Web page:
The dealmakers of 2013 are making themselves known

David Hellier
Follow David
AS we hurtle our way towards the middle of the year, my thoughts are starting to turn to the autumn, when we traditionally present awards to those who have excelled in their fields. Today I’m hoping to inspire nominations for one of my favourite categories, the Dealmaker of the Year.

Last year, this award was won by Goldman Sachs’ Mark Sorrell, who advised on the US group Walgreens’ purchase of a 40 per cent stake in AllianceBoots. This was a typical M&A deal; a potential predator buys a large stake with options to add to it later and therefore take full control.

This year so far there has been very little M&A in the UK market. Some might argue that those advising on Liberty Media’s £15bn buyout of the Virgin Media Group deserve recognition. But in my mind the front-runners for this year’s awards will primarily include those who have worked either on crucial rights issues for financially stretched companies such as FirstGroup or Thomas Cook or on new issues such as Partnership Assurance or Countrywide.

FirstGroup’s £600m rights issue, for example, which is in the process of being completed, has been a difficult deal to manage. The transport group has accumulated a big debt position due to an aggressive acquisition in the US and its potential revenue growth has been hit hard by the loss of the west coast franchise it thought it had secured.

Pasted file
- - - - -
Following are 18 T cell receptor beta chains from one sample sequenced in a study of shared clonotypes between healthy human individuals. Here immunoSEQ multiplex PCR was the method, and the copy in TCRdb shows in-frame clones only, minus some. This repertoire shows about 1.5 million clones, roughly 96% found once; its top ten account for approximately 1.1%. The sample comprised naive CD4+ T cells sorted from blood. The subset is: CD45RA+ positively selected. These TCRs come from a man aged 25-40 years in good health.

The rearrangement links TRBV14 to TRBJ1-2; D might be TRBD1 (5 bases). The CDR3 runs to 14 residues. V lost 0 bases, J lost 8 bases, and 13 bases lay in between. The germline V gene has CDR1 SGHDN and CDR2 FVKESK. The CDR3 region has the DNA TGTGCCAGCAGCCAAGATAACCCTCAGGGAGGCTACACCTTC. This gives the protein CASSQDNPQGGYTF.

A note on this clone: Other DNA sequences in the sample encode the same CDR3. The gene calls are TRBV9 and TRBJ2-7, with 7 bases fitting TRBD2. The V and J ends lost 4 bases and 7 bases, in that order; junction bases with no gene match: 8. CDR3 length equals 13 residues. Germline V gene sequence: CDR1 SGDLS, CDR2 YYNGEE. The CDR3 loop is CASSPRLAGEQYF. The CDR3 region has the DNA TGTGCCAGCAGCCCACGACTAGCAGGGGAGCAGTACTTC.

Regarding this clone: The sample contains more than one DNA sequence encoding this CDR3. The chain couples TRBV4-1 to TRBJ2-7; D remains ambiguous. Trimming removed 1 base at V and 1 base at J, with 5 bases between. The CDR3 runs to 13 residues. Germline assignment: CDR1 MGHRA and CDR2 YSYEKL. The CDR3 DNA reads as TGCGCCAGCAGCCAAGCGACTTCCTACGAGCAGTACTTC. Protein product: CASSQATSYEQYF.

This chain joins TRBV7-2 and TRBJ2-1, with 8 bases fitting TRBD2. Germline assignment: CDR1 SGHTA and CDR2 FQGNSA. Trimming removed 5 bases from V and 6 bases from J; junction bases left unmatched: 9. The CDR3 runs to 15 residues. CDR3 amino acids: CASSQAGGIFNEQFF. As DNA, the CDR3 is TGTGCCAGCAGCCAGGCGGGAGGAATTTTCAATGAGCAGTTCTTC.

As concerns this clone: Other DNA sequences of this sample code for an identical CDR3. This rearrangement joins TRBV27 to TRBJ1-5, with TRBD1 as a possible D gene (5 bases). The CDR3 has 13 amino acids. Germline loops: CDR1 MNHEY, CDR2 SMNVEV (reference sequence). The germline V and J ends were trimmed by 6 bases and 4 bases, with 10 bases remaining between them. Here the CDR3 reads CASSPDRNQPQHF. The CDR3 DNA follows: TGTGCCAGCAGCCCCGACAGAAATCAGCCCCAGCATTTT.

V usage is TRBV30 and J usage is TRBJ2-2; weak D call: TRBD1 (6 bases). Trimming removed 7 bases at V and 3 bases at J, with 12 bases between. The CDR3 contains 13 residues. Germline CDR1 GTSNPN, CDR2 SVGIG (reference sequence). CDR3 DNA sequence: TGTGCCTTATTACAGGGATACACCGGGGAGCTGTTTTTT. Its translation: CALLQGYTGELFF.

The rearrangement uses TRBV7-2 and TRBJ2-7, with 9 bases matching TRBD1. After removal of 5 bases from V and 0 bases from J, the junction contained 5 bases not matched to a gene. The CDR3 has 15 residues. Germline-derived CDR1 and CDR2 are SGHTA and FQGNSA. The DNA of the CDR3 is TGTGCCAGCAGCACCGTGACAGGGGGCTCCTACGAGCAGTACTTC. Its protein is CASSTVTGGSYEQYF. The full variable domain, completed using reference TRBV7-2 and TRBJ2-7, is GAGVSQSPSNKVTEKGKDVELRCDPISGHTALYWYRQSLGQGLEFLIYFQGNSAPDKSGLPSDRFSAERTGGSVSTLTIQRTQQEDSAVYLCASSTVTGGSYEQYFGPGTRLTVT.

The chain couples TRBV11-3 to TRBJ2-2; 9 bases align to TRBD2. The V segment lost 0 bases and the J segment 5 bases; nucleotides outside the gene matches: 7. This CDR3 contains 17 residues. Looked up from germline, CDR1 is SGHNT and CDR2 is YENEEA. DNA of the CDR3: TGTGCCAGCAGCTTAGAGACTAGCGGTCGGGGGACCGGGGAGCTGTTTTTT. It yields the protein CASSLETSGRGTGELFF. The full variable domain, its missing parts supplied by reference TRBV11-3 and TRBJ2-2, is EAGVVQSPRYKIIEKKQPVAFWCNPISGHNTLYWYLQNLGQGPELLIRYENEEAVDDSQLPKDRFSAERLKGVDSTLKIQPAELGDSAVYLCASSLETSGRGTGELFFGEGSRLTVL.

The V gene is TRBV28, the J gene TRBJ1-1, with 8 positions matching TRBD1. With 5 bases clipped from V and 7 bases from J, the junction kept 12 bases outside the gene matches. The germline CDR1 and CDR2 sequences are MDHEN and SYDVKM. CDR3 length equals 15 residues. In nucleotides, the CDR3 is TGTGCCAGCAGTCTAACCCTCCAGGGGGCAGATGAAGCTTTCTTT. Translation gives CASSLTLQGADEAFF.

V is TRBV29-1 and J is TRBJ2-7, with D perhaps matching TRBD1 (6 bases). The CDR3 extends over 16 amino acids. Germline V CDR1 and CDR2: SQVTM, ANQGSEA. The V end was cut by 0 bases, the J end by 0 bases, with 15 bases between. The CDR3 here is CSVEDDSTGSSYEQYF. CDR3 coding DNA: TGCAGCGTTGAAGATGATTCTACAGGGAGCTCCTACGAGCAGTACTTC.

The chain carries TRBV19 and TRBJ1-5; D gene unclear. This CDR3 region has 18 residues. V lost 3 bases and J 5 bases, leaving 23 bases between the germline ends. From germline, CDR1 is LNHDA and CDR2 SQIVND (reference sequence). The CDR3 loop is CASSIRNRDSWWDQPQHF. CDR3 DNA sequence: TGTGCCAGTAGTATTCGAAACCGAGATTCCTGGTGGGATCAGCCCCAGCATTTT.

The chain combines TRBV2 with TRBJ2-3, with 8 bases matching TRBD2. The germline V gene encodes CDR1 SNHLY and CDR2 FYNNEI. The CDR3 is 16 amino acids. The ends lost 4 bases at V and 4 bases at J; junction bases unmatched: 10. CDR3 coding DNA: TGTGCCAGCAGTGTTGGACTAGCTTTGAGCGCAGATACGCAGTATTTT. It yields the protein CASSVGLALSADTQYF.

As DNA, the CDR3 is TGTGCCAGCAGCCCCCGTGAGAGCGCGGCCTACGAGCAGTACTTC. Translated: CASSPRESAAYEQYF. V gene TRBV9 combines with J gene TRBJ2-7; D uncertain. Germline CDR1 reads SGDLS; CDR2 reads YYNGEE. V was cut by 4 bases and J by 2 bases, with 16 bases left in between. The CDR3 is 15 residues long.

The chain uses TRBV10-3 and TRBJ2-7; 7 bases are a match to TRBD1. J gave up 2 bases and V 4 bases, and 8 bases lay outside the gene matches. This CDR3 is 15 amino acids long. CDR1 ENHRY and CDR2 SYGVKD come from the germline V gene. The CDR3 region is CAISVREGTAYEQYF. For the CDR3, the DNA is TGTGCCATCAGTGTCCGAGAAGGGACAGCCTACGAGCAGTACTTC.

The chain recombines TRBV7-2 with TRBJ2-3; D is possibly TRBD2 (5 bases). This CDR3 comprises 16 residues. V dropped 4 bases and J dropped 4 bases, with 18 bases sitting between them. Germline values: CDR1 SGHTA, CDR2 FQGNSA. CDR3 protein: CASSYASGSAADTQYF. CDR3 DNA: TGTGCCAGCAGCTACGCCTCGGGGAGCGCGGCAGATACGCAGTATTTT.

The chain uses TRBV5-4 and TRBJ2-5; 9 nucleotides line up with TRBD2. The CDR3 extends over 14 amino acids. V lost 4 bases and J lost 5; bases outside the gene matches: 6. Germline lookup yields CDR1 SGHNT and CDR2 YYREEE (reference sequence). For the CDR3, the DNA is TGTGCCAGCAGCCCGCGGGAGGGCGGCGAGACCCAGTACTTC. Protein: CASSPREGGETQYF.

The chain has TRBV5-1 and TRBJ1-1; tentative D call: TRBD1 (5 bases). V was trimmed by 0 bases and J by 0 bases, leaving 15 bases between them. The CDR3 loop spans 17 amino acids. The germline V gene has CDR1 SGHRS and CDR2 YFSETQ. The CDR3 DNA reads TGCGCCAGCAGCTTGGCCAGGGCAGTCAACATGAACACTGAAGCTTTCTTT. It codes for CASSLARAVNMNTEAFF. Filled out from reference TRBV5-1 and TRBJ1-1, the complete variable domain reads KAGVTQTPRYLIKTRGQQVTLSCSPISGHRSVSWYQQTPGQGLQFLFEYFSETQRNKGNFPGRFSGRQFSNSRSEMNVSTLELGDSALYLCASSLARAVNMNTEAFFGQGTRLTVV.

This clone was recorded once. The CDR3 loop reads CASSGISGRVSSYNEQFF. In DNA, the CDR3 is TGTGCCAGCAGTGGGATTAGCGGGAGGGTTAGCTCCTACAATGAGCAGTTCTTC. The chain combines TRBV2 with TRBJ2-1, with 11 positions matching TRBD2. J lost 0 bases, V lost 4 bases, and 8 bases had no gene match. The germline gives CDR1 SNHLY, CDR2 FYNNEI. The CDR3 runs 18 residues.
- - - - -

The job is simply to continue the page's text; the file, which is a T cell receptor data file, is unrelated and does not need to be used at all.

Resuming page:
Investors in FirstGroup were in no way convinced the company needed to raise more funds and not all have been persuaded by the logic of the deal. But those pushing for the new equity capital, led by advisers from JP Morgan and Goldman Sachs and later in the process by Bank of America Merrill Lynch, believww the new capital structure will be beneficial going forward.

But who to nominate from the host of advisers on the deal? Phil Raper and Anthony Gutman of Goldman Sachs, Rupert Hume-Kendall or Ollie Holbourn from Bank of America Merrill Lynch or Malcolm Moir or Jonathan Wilcox of JP Morgan?

Or perhaps Ian Hannam, formerly of JP Morgan, should get a nomination for helping to get the deal over the line, by advising the board on behalf of his new group Strand Partners.

On the Thomas Cook deal, there was a clever mix of equity and debt financing that seems to have won lots of plaudits in the City. Does Sebastian Grigg of Credit Suisse deserve a nomination for his advice on this deal or should it be Tim Shacklock from Gleacher Shacklock?

There’s still time for readers of City A.M. to influence the decisions ahead of our judges’ panel meeting ahead of November’s big night. Feel free to get in touch with your views on nominations: